Even though it included Dr No, Ernest Stavro Blofeld, Goldfinger, Oddjob, Pussy Galore, Xenia Onnatop and James Bond (only briefly) as well as a few exotic locations from the Bond films, it still didn’t give me a wow factor. I felt EA had ruined it by bringing some of the classic villains back in modern times and just made it so far away from the Bond world we know. One reason for its failure might have to do with the fact that the game was forced to abadon it’s original concept, which was to recast the likeness of some classic Bond characters with well-known actors. Jessica Beil was supposed to lend her likeness and voice to play an updated version of Pussy Galore, for example. Once the creators were forced to change course, it seems like they rushed to put out a game that was doomed to be inferior to other recent Bond games. Much to EA’s disappointment, Goldeneye: Rogue Agent didn’t sell very well. I wouldn’t be surprised if it became their first worst selling Bond game. This forced them to cancelling a sequel that would have included a longer story and driving levels.
It is interesting to note that SPECTRE was seen but never mentioned, but was described as a “powerful criminal organization” that was based in an underwater lair known as ‘The OCTOPUS’. Obviously, Electronic Arts had probably been made aware of the tenuous legal status of the use of SPECTRE at that time.
DJ Paul Oakenfold composed some heavy, techno/dance music for the game. He had previously done a cover for the James Bond theme to coincide with Die Another Day. He also added a bit of Bond to what could have been the least unlikely song that you could have connected to James Bond (a Bit like this game). British singer Natasha Beddingfeild’s ‘If You’re Gonna Jump’ was heard over the end credits seemed more Bond- esque than that of ‘Nearly Civilised’ that was used for Nightfire. Interestingly, the chorus of the song does match up with an 8-note riff that can be heard on what sounded like chimes for the first level of Goldeneye 64.
Electronic Arts realised that Goldeneye: Rogue Agent was a mistake and that you can never copy or try and put your own mark on a classic. Some time things are never as good as the first.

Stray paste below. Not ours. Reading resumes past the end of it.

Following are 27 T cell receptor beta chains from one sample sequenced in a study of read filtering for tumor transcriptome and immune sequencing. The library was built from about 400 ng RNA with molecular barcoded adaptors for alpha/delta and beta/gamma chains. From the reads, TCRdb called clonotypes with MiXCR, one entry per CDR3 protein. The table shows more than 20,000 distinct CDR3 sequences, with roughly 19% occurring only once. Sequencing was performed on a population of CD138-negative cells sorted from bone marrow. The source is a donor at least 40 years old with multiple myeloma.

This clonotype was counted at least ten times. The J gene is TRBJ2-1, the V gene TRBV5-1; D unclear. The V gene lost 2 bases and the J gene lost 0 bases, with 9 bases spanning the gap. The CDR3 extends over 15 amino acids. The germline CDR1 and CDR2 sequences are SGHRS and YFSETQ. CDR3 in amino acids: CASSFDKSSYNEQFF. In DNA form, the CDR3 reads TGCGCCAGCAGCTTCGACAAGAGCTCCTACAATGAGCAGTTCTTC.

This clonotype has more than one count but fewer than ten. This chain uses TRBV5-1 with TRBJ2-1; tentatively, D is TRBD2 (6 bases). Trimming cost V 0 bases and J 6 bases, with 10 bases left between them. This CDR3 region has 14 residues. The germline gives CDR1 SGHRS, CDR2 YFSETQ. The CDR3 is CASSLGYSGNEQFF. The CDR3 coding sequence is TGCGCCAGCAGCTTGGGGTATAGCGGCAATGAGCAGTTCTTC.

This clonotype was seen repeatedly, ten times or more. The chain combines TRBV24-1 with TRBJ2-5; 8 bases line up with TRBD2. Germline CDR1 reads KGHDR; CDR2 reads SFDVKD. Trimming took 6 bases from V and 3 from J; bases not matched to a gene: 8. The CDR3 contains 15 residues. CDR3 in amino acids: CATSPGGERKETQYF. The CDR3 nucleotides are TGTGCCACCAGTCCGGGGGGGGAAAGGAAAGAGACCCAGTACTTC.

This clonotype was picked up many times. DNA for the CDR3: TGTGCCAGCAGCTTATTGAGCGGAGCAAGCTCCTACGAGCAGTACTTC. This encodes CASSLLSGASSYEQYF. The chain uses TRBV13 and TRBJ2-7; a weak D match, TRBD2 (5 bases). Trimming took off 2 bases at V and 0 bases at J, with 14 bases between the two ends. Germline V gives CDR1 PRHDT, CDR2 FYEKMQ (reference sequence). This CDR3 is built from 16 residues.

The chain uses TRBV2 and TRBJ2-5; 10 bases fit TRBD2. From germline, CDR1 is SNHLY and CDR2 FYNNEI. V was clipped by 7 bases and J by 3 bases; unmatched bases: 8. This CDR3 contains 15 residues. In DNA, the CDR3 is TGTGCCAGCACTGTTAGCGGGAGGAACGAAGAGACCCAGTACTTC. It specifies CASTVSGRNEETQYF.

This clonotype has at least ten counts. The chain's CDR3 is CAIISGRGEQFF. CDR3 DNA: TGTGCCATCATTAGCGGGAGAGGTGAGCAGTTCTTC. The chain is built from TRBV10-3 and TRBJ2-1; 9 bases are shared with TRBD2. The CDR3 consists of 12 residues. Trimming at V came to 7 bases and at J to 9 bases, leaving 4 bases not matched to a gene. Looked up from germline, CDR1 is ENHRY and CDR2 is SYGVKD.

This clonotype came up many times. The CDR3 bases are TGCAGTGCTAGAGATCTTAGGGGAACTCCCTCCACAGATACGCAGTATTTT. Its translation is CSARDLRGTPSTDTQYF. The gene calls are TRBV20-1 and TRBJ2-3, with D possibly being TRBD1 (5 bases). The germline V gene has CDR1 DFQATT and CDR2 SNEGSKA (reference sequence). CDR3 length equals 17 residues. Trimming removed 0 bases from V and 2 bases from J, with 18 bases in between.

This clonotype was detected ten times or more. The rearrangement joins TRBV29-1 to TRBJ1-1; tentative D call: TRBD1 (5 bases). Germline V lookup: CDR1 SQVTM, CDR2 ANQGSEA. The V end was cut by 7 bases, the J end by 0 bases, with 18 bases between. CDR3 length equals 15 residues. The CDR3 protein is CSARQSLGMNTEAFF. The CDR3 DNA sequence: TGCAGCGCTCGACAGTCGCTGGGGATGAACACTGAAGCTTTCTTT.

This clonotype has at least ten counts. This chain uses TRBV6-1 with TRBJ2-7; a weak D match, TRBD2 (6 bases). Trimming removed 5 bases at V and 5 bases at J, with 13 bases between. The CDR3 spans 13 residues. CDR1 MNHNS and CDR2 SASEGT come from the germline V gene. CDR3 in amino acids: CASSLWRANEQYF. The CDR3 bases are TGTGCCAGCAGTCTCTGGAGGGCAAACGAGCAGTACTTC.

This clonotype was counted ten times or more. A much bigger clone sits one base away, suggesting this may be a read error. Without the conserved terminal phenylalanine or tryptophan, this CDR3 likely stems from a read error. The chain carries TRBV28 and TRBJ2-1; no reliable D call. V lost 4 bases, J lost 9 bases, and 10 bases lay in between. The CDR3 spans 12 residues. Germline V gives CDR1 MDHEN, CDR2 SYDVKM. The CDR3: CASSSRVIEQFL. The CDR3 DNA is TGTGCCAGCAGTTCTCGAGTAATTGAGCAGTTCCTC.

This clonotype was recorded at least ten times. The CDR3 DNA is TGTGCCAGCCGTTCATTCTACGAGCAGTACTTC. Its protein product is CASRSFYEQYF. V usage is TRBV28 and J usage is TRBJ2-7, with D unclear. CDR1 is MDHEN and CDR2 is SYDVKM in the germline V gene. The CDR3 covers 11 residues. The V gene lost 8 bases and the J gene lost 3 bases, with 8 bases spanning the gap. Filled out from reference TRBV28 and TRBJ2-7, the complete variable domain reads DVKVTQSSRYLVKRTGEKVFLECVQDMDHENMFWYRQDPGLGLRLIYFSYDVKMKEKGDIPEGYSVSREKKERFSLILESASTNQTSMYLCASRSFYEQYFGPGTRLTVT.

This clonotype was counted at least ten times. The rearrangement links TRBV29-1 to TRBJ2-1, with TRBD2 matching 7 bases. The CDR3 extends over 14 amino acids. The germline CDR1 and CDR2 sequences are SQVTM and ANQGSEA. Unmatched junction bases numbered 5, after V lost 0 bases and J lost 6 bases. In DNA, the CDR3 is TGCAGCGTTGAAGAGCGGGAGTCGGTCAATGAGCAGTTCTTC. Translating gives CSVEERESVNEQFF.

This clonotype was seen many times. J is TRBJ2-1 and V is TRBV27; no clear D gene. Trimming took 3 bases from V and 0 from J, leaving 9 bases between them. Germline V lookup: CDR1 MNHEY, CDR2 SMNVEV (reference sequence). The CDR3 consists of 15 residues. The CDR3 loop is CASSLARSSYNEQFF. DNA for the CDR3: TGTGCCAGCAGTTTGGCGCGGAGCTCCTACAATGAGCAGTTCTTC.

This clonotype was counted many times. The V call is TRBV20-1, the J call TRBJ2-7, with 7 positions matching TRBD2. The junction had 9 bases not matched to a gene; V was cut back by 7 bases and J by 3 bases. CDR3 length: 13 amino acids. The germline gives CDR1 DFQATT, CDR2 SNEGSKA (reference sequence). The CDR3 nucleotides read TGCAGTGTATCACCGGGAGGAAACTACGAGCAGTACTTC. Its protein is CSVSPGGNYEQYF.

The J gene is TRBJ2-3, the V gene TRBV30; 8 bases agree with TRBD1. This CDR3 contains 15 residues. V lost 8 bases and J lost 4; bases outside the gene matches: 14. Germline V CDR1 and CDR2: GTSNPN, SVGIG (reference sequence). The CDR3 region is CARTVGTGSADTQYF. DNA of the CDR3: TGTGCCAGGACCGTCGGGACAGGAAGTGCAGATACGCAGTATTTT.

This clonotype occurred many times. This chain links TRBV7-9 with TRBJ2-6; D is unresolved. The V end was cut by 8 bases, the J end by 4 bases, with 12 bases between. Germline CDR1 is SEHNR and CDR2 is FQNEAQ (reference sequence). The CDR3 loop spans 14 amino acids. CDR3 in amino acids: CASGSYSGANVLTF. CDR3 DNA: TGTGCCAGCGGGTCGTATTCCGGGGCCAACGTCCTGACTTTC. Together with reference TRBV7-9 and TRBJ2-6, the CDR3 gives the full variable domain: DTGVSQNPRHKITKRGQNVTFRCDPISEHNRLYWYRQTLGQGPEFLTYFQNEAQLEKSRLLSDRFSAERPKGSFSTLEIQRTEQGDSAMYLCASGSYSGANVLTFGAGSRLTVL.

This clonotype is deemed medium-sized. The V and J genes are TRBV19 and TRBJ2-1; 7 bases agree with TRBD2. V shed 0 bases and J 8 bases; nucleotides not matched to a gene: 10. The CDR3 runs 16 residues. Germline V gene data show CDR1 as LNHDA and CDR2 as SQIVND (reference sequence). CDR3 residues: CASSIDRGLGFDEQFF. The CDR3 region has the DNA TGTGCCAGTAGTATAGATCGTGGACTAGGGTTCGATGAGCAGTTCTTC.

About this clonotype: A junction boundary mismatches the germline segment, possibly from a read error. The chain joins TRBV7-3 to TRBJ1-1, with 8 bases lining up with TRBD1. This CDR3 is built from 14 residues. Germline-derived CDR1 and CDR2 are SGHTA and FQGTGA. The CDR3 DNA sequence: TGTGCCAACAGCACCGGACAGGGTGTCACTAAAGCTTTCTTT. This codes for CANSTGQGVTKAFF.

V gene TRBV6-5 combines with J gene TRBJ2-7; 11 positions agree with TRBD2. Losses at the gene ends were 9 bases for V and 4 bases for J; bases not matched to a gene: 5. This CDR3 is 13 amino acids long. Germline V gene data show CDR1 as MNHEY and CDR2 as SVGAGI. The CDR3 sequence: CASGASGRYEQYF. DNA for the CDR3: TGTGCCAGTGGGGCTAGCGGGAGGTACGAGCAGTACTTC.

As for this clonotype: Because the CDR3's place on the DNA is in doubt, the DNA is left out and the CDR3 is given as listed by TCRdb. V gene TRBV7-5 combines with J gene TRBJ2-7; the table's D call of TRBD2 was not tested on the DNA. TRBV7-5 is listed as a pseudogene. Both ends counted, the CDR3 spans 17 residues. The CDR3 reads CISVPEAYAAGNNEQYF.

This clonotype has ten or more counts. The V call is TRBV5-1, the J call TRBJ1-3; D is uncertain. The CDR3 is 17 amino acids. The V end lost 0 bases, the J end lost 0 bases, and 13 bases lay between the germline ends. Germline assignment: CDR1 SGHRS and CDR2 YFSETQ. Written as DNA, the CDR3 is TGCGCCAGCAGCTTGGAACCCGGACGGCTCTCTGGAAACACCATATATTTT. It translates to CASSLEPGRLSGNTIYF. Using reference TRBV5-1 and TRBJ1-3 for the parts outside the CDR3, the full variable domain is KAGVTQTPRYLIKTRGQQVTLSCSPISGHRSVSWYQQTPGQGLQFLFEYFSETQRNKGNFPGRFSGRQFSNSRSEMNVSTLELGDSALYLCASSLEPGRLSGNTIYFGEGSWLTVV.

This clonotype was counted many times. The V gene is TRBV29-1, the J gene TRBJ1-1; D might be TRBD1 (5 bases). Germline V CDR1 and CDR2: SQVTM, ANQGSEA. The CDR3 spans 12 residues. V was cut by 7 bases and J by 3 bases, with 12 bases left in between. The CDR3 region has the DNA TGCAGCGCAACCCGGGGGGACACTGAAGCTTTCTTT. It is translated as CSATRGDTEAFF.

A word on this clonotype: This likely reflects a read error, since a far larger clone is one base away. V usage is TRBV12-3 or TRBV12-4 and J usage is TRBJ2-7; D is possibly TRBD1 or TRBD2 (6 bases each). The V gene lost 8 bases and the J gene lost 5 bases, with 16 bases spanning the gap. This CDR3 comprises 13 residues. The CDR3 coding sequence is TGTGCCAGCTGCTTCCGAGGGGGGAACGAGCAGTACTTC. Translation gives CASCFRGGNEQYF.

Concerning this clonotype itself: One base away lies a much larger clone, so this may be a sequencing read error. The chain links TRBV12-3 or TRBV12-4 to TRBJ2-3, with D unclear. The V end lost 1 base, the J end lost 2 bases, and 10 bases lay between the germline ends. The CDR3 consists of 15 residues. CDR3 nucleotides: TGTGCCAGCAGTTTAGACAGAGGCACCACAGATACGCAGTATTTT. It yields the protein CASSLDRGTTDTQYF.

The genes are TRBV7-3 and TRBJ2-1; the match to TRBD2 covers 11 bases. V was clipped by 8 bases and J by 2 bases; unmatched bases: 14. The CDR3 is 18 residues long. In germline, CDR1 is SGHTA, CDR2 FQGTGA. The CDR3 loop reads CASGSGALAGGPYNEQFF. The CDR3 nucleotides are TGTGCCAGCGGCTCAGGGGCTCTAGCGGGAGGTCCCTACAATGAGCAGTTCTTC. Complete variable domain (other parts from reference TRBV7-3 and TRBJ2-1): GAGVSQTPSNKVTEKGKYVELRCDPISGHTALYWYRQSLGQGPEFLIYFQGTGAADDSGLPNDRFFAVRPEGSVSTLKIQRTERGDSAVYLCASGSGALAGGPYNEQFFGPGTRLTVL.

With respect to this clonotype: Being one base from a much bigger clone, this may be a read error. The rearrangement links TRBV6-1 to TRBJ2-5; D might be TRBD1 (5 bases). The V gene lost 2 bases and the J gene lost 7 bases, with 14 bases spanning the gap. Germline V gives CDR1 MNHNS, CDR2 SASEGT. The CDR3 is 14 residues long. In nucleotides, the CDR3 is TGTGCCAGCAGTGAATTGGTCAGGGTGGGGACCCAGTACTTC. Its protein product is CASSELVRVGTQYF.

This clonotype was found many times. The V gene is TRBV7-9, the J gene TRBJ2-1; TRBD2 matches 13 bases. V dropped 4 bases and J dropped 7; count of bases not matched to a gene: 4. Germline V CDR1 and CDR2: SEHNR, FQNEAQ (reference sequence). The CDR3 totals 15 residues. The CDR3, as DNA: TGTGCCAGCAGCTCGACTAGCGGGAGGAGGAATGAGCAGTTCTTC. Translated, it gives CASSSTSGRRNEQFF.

This is why Electronic Arts had done something rather cool, and made their future for Bond gaming look anything better than good. I’m sure many Bond fans and avid gamers will agree that what EA would publish next would make up for the poor game that was Goldeneye: Rogue Agent.
007: From Russia With Love
This brings us to 2005 when Electronic Arts developed its best Bond game since Everything Or Nothing, which would turn out to be its last. This was of course 007: From Russia With Love, which was based on the film as well as Ian Fleming’s original novel. Most Bond fans tend to regard 1983’s Never Say Never Again as Sean Connery’s final Bond outing although even that film tends to be slated as “unofficial” because it was a non-EON film. Whatever one might think of NSNA, there is one final chapter in Connery’s tenure as James Bond that tends to be forgotten today nearly 12 years later. In an unexpected move, Connery decided to reprise the role of James Bond by not only allowing his likeness to be used but also granting full access to his voice-over services recording new dialogue .
Additional scenes were added such as a car chase through Istanbul featuring the Aston Martin DB5 and a sequence taking Bond through the skies of night-time London on a jet pack to rescue Elizabeth Stark, the prime ministers daughter voiced by Natasha Beddingfeild. Generally, more action scenes were added to accommodate the format of telling this classic story through a video game, but it’s done in a way that still honors the source material. Even though the Jetpack and Aston Martin never featured in the film, it still works pretty well and I think most Bond fans would welcome these iconic callbacks to the overall franchise.
I received this for Christmas 2005 and found it relatively easy to complete. It was developed as third person shooter and featured the voice and likeness of Sir Sean Connery, which I think is what made this a brilliant Bond game. In my opinion its just as good as Goldeneye64, but it turn out to be EA’s final outing as Activision soon took over the licencing of Bond video games.
007: From Russia With Love features M, Moneypenny, Tatiana Romanova, Red Grant and Rosa Klebb plus new additional characters such as Elizabeth Stark and Eva Adara. Following from what EA had done in Goldeneye: Rogue Agent, they had cleverly changed the name of SPECTRE to OCTOPUS and there doesn’t seem to be any mention of Ernest Stavro Blofeld.
Overall this is a fantastic Bond game as it features a gun barrel, pre-title sequence and an all new title sequence. The Christopher Lennertz score sounds John Barry-esque. For Sean Connery to return to the world of Bond, I think surprised many fans as he pretty much keeps himself distant from the whole Bond thing. It made me wonder what might other games potentially be like if Connery decided to continue in this vein. A Goldfinger game as a follow up to this one would might have turned out to be a worthwhile pursuit.
Interestingly EA had planned to develop another original Bond game instead, using the working title for Nightfire that was Phoenix Rising. This was intended to be a sequel and would have used the voice and likeness of Pierce Brosnan. Of course Brosnan would officially depart from the role in 2005 after negotiations for what would have been his fifth outing broke down. The Bond cinematic franchise would make a dramatic change, and a new era of Bond was about to begin.
article by Matthew Grice